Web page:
What kind of moron walks barefoot in the snow?
I woke early on my first morning in Pamukkale and looked out the window for the promised and forecast morning sunshine. Instead I was greeted by a blanket of snow. Snow was clinging to power lines, ankle deep on footpaths and turning to slush in the gutters.
It was a pretty special, and rare greeting for the famed hot spring travertines. I thought the ‘cotton castles’ looked more like a patch of snow anyway, and with the overnight fall it looked an even brighter white. The Pamukkale travertines are formed by calcium deposits from the mineral rich water flowing down the hill from the ancient city of Hierapolis. The warm water flows down the hill, leaving behind calcium which forms the saucer like dishes which then fill with water from the hot springs.
To protect the travertines, visitors must be barefoot as they climb past the pools and up to the ruins of Hierapolis. So that’s the kind of moron who walks barefoot in the snow.
Although it was 10am, the warm water and sun had not yet melted much of the snow. I skipped and jumped my way through patches of icy snow, following the steam indicating the hot springs. The higher I went the warmer the water got. Unfortunately, my hotel was wrong, you can’t walk just anywhere you like. Equally unfortunately, the most melted areas were a no go. At the sound of a guard’s whistle I turned and realised I had to slip and slide my way down though patches of snow and then follow the colder, deeper, snowier parts to the top.
I wonder how long it takes for frostbite to set in? Some of the hot spring pools had a layer of ice across the top. My poor pink toes could hardly move and I took every opportunity to soak them in patches of warm flowing water.
About half way up the snow had melted in a lot more places, thanks to the cascading warm water, and I was able to avoid the risk of frostbite.
Hierapolis (where you can put your shoes back on) was stunning in it’s winter wonderland clothes. It was odd to see snow clinging to the tops of palm trees. The paths had disappeared so I forged my way through snow drifts to explore the stunning theatre with it’s reconstructed marble statues. Some of the ruins themselves were also buried under snowdrifts.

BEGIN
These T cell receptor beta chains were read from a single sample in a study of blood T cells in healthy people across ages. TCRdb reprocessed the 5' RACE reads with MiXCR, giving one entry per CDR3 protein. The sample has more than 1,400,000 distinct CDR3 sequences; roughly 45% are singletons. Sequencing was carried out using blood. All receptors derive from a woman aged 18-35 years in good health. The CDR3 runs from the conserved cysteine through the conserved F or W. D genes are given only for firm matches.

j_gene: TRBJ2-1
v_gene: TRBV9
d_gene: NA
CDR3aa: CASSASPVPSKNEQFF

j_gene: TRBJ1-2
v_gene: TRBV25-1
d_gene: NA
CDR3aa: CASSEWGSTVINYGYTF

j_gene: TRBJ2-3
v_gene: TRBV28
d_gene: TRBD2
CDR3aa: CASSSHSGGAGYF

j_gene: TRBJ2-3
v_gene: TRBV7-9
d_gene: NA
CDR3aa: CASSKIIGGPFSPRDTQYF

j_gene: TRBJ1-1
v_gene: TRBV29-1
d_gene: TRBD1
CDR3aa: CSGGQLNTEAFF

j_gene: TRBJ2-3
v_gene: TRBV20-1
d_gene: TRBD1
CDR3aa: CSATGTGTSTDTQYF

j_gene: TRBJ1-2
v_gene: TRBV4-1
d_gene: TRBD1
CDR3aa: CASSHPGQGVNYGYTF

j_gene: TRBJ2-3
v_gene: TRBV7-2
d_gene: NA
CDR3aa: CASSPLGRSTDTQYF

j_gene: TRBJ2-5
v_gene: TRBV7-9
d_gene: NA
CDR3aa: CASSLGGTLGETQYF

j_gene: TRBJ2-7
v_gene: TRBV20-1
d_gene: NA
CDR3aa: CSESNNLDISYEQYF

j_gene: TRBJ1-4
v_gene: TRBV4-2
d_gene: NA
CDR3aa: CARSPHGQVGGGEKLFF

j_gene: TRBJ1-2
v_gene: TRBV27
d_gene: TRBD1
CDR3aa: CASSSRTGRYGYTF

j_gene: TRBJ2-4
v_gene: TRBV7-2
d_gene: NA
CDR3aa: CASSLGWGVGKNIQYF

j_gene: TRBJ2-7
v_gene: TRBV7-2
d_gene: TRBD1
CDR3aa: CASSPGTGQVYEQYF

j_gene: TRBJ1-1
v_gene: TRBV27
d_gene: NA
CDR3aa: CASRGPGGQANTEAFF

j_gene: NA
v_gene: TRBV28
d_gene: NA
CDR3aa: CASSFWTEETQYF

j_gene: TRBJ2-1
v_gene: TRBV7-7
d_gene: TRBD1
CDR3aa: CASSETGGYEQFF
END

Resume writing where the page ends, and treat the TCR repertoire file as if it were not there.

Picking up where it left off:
I climbed the hill to the St. Philip Martyrium, which was blissfully peaceful (I may have been the only person to wade higher up through the snow) and had great views across the ancient city.
Although the sun was now warming the paths (and turning them bit slushy) and the hot springs doing their job it was too cold to sit in any of the travertine pools so I decided to pay the extra lira to swim in the Ancient Pool. The water was deliciously warm (about 36C), the minerals good for my skin, hair and nails and there were ancient stones and columns littering the bottom of the water. I spent an hour and half swimming and soaking up the decadence, imagining I was Cleopatra. Bliss.
The walk back down the travertines wasn’t as evenful as the walk up. There were more crowds but less snow and more warm running water. The bottom half was still (literally) freezing cold and not many people were making the trip. I felt hard as nails, toughing out the ice for some spectacular scenery.